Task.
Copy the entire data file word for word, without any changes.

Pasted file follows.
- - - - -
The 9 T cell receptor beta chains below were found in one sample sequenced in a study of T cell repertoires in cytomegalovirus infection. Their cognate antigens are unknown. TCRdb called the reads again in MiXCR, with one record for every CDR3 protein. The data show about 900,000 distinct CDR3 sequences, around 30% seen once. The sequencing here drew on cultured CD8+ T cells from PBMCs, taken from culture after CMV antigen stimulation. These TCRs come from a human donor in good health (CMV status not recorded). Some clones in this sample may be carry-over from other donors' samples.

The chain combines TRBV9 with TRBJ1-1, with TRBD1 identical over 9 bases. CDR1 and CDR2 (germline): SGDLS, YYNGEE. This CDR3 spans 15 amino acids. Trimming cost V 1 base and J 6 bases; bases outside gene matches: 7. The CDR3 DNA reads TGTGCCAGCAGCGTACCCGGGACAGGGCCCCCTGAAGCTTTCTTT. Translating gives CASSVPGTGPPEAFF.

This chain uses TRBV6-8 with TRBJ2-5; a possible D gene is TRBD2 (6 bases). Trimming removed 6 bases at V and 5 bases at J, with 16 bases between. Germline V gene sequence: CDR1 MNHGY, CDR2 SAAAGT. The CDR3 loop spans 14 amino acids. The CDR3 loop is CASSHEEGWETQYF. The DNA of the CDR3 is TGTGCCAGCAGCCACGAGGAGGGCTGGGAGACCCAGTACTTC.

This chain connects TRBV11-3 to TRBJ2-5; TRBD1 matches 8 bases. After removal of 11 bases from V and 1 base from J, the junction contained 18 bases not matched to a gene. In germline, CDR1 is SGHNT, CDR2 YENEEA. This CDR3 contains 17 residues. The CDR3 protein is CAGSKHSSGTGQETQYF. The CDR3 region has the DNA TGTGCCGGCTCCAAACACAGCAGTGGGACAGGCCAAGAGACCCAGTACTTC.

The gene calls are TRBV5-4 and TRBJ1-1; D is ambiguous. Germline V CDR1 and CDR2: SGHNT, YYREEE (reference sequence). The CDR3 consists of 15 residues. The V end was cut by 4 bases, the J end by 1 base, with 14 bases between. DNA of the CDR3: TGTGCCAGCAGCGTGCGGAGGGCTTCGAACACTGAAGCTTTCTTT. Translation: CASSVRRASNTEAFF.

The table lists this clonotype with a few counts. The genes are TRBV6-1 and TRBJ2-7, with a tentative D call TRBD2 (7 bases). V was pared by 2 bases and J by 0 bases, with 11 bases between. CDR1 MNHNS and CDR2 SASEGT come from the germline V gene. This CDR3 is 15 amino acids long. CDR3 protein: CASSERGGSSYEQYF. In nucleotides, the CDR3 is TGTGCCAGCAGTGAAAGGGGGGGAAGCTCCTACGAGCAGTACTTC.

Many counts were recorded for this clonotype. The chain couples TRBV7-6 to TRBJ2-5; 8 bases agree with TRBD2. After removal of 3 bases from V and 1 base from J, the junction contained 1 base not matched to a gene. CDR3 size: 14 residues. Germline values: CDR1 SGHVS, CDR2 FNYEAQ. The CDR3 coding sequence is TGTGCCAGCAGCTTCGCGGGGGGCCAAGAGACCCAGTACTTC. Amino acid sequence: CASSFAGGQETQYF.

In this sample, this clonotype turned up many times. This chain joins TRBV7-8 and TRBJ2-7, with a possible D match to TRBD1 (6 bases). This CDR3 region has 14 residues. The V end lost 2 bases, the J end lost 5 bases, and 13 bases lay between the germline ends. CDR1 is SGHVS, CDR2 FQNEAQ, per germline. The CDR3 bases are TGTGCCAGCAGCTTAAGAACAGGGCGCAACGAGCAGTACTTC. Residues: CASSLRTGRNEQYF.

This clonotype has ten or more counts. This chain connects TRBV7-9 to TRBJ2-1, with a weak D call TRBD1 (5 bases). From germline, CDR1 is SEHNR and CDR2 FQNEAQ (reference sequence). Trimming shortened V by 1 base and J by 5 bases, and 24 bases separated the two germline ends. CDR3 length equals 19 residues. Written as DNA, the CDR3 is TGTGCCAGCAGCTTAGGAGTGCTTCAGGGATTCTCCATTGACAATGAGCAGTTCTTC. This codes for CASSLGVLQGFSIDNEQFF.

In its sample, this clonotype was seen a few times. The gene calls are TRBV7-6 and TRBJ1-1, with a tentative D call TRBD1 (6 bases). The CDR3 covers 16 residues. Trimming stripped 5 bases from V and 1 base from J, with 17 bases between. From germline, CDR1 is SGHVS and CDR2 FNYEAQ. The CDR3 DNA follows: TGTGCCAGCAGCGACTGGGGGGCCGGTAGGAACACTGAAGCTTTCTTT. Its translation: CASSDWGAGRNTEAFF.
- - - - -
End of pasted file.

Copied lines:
The 9 T cell receptor beta chains below were found in one sample sequenced in a study of T cell repertoires in cytomegalovirus infection. Their cognate antigens are unknown. TCRdb called the reads again in MiXCR, with one record for every CDR3 protein. The data show about 900,000 distinct CDR3 sequences, around 30% seen once. The sequencing here drew on cultured CD8+ T cells from PBMCs, taken from culture after CMV antigen stimulation. These TCRs come from a human donor in good health (CMV status not recorded). Some clones in this sample may be carry-over from other donors' samples.

The chain combines TRBV9 with TRBJ1-1, with TRBD1 identical over 9 bases. CDR1 and CDR2 (germline): SGDLS, YYNGEE. This CDR3 spans 15 amino acids. Trimming cost V 1 base and J 6 bases; bases outside gene matches: 7. The CDR3 DNA reads TGTGCCAGCAGCGTACCCGGGACAGGGCCCCCTGAAGCTTTCTTT. Translating gives CASSVPGTGPPEAFF.

This chain uses TRBV6-8 with TRBJ2-5; a possible D gene is TRBD2 (6 bases). Trimming removed 6 bases at V and 5 bases at J, with 16 bases between. Germline V gene sequence: CDR1 MNHGY, CDR2 SAAAGT. The CDR3 loop spans 14 amino acids. The CDR3 loop is CASSHEEGWETQYF. The DNA of the CDR3 is TGTGCCAGCAGCCACGAGGAGGGCTGGGAGACCCAGTACTTC.

This chain connects TRBV11-3 to TRBJ2-5; TRBD1 matches 8 bases. After removal of 11 bases from V and 1 base from J, the junction contained 18 bases not matched to a gene. In germline, CDR1 is SGHNT, CDR2 YENEEA. This CDR3 contains 17 residues. The CDR3 protein is CAGSKHSSGTGQETQYF. The CDR3 region has the DNA TGTGCCGGCTCCAAACACAGCAGTGGGACAGGCCAAGAGACCCAGTACTTC.

The gene calls are TRBV5-4 and TRBJ1-1; D is ambiguous. Germline V CDR1 and CDR2: SGHNT, YYREEE (reference sequence). The CDR3 consists of 15 residues. The V end was cut by 4 bases, the J end by 1 base, with 14 bases between. DNA of the CDR3: TGTGCCAGCAGCGTGCGGAGGGCTTCGAACACTGAAGCTTTCTTT. Translation: CASSVRRASNTEAFF.

The table lists this clonotype with a few counts. The genes are TRBV6-1 and TRBJ2-7, with a tentative D call TRBD2 (7 bases). V was pared by 2 bases and J by 0 bases, with 11 bases between. CDR1 MNHNS and CDR2 SASEGT come from the germline V gene. This CDR3 is 15 amino acids long. CDR3 protein: CASSERGGSSYEQYF. In nucleotides, the CDR3 is TGTGCCAGCAGTGAAAGGGGGGGAAGCTCCTACGAGCAGTACTTC.

Many counts were recorded for this clonotype. The chain couples TRBV7-6 to TRBJ2-5; 8 bases agree with TRBD2. After removal of 3 bases from V and 1 base from J, the junction contained 1 base not matched to a gene. CDR3 size: 14 residues. Germline values: CDR1 SGHVS, CDR2 FNYEAQ. The CDR3 coding sequence is TGTGCCAGCAGCTTCGCGGGGGGCCAAGAGACCCAGTACTTC. Amino acid sequence: CASSFAGGQETQYF.

In this sample, this clonotype turned up many times. This chain joins TRBV7-8 and TRBJ2-7, with a possible D match to TRBD1 (6 bases). This CDR3 region has 14 residues. The V end lost 2 bases, the J end lost 5 bases, and 13 bases lay between the germline ends. CDR1 is SGHVS, CDR2 FQNEAQ, per germline. The CDR3 bases are TGTGCCAGCAGCTTAAGAACAGGGCGCAACGAGCAGTACTTC. Residues: CASSLRTGRNEQYF.

This clonotype has ten or more counts. This chain connects TRBV7-9 to TRBJ2-1, with a weak D call TRBD1 (5 bases). From germline, CDR1 is SEHNR and CDR2 FQNEAQ (reference sequence). Trimming shortened V by 1 base and J by 5 bases, and 24 bases separated the two germline ends. CDR3 length equals 19 residues. Written as DNA, the CDR3 is TGTGCCAGCAGCTTAGGAGTGCTTCAGGGATTCTCCATTGACAATGAGCAGTTCTTC. This codes for CASSLGVLQGFSIDNEQFF.

In its sample, this clonotype was seen a few times. The gene calls are TRBV7-6 and TRBJ1-1, with a tentative D call TRBD1 (6 bases). The CDR3 covers 16 residues. Trimming stripped 5 bases from V and 1 base from J, with 17 bases between. From germline, CDR1 is SGHVS and CDR2 FNYEAQ. The CDR3 DNA follows: TGTGCCAGCAGCGACTGGGGGGCCGGTAGGAACACTGAAGCTTTCTTT. Its translation: CASSDWGAGRNTEAFF.